I read with interest about the pressure on barristers identified in the Bar Council’s report Barristers’ Working Lives. How does that relate to solicitors?
While I have no doubt that there is more stress at the bar these days, consideration needs to be given to solicitors who practise in areas such as criminal law, child care work – indeed, probably in all types of work that the bar has highlighted.
I have no doubt the pressure to close major deals in the City and the desire of clients to succeed in commercial litigation is no less and probably greater than it used to be.
In my own field of criminal law, the bar should try covering police stations. They should try being in the office dealing with stressed telephone calls from clients; dealing with clients under the influence of drugs when they come in; and taking detailed instructions we then pass to the bar so that they receive the instructions in a somewhat sanitised form.
Solicitors spend their time ploughing through unused material in detail. This is work that the bar will often not do, because they say they are not paid to do it. We now face the proposed extension of our working hours, with the court sitting earlier and later. We may well need to be making bail applications in our pyjamas.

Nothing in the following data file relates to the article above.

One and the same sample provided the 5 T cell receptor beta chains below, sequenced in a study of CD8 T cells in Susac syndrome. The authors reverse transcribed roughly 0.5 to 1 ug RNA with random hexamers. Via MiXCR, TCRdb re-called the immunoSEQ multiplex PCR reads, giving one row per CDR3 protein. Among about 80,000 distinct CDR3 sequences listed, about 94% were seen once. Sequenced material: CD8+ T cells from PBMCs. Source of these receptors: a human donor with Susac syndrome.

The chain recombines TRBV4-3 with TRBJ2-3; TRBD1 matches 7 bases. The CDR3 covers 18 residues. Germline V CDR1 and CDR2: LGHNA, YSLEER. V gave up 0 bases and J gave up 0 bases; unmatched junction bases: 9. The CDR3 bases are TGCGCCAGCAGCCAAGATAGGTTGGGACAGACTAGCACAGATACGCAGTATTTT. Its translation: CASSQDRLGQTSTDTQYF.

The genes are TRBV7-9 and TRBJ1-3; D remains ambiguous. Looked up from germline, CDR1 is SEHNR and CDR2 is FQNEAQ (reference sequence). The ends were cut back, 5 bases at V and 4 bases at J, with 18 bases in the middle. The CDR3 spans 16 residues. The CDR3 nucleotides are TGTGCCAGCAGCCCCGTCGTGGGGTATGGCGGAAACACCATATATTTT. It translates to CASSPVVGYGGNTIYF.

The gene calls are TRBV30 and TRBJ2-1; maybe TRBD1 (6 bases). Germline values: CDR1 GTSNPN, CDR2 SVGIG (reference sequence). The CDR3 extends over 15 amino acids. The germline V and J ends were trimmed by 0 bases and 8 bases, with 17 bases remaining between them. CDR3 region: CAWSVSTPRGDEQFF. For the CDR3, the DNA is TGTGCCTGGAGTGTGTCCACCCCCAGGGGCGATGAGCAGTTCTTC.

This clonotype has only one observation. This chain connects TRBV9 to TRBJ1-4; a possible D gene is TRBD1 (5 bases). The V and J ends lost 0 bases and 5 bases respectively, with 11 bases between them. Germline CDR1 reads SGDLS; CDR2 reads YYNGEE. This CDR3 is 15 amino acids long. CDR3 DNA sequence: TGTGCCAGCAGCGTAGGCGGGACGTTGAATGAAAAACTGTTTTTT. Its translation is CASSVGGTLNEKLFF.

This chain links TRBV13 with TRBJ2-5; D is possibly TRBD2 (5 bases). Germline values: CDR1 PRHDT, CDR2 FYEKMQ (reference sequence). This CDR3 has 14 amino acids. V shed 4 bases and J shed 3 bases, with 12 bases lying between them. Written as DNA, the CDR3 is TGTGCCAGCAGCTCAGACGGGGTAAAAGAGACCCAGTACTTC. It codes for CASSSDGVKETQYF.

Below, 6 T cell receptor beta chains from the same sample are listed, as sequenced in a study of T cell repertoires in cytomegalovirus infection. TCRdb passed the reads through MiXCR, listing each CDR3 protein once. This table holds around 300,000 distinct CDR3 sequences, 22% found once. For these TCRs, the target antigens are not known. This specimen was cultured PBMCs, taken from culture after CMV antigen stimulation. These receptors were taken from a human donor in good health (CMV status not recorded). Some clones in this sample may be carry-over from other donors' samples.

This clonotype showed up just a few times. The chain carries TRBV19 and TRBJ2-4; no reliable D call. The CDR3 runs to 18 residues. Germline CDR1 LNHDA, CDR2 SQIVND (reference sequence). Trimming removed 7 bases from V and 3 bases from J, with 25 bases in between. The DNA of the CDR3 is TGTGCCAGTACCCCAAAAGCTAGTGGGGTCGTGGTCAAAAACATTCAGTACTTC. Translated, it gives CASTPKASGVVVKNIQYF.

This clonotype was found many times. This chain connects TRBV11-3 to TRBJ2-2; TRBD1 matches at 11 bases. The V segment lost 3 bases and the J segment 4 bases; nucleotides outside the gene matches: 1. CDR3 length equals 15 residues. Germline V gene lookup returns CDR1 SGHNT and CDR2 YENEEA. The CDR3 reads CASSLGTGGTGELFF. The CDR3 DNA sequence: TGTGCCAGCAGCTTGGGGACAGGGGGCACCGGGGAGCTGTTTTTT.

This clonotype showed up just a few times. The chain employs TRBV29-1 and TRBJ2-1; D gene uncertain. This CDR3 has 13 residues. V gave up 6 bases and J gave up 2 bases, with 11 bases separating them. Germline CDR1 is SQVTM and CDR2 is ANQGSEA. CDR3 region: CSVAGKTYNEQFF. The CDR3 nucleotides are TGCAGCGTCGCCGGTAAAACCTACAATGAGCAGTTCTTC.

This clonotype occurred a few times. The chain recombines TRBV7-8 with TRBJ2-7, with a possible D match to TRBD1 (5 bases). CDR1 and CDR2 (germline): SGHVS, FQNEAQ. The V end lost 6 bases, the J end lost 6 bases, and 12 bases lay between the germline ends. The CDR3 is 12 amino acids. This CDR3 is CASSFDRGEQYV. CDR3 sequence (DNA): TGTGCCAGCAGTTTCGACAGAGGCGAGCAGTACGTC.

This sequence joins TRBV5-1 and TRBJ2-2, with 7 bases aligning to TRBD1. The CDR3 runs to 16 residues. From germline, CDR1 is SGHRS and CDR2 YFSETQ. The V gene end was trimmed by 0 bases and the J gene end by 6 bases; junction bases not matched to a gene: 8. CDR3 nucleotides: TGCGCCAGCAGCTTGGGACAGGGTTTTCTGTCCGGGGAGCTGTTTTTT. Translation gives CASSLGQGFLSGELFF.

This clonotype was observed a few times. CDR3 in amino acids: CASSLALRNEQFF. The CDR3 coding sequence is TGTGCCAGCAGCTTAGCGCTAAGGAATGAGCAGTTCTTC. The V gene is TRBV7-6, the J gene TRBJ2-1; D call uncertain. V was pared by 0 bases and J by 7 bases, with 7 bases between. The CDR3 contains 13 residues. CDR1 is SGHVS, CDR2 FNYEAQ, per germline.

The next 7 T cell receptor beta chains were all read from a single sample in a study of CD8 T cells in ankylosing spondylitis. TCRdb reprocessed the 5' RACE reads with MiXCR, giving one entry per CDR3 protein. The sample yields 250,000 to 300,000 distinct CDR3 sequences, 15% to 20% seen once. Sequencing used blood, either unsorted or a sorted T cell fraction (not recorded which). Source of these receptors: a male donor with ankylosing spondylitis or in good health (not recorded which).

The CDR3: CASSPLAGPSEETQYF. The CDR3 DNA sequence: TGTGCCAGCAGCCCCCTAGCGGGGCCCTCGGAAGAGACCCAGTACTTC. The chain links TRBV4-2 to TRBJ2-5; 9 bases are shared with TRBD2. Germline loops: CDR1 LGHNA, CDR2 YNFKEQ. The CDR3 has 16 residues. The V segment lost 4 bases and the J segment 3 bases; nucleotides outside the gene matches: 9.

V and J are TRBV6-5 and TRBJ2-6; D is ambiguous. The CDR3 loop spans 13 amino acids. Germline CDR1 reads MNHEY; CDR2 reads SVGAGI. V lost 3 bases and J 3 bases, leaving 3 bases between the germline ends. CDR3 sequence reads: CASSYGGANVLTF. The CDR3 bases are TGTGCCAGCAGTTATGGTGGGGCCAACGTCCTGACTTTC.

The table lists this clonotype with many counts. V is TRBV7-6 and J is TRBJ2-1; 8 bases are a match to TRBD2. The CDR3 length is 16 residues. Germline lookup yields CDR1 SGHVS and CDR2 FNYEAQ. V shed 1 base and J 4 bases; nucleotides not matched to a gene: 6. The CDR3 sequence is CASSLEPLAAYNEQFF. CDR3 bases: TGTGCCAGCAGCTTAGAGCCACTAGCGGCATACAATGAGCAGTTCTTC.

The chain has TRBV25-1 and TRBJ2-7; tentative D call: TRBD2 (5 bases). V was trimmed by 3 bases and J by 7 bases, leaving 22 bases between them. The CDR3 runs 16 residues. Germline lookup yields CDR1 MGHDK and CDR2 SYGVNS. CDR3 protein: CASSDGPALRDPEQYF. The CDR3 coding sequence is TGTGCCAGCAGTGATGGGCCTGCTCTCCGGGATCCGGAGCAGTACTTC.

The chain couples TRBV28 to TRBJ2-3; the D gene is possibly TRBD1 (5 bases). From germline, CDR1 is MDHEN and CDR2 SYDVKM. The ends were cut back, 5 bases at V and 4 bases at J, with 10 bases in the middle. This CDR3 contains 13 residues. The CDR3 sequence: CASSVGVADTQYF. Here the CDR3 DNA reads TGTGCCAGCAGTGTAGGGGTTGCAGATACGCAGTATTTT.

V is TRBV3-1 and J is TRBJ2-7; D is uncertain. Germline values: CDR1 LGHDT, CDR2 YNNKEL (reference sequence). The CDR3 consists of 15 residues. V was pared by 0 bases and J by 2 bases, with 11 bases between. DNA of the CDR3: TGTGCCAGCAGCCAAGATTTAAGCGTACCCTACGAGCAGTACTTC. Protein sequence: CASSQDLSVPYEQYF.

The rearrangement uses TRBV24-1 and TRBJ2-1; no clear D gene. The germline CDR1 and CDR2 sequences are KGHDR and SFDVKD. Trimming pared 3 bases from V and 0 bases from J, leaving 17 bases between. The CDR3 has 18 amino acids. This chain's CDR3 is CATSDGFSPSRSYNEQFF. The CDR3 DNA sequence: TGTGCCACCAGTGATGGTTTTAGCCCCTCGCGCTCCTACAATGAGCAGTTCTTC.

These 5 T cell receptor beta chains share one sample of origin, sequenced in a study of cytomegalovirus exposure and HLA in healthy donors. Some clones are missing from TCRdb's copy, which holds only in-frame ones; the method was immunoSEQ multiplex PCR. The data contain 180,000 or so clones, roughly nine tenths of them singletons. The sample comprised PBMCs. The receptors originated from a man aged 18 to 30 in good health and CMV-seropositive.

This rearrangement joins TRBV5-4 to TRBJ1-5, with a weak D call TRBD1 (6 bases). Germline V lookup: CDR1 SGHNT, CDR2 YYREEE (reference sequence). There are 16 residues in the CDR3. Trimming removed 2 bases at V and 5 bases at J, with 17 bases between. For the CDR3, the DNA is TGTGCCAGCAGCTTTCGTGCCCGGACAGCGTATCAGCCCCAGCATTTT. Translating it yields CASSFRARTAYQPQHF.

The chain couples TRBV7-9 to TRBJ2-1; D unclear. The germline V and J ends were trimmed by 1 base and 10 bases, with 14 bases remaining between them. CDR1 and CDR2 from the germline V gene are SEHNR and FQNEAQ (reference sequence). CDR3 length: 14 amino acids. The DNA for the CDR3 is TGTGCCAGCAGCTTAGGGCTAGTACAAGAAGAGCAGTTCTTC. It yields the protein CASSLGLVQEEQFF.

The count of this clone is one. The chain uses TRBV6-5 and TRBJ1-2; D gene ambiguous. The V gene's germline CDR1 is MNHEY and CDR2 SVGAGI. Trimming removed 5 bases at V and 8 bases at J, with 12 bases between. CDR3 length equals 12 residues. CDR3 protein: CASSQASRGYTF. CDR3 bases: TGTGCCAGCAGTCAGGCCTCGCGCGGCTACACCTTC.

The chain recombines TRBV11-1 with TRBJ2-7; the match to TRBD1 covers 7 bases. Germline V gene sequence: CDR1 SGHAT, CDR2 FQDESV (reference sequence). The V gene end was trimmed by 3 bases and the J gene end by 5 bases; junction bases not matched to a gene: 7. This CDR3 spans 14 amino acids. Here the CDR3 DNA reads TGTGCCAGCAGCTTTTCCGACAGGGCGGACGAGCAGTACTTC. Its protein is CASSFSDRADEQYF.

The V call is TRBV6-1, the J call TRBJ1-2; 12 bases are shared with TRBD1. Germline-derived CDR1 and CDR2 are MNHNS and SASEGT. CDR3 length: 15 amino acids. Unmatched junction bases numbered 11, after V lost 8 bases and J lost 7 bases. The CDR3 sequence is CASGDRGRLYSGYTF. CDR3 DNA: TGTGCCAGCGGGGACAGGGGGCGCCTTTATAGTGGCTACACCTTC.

Solicitors must attend prisons, get through the machinations and inconsistencies of security, and deal with the delays that can occur in the production of your client from their cell 200 yards away. Solicitors have to deal with late opening of prisons, which may mean that because your visit has been shortened you need another visit. If you had managed to get in to see the client in a timely fashion in the first place, and they had been produced on time, the second visit would of course be unnecessary.
Post-conviction, we may have clients to visit because of Proceeds of Crime Act applications. In a recent case of mine, a client moved prison three times in two months.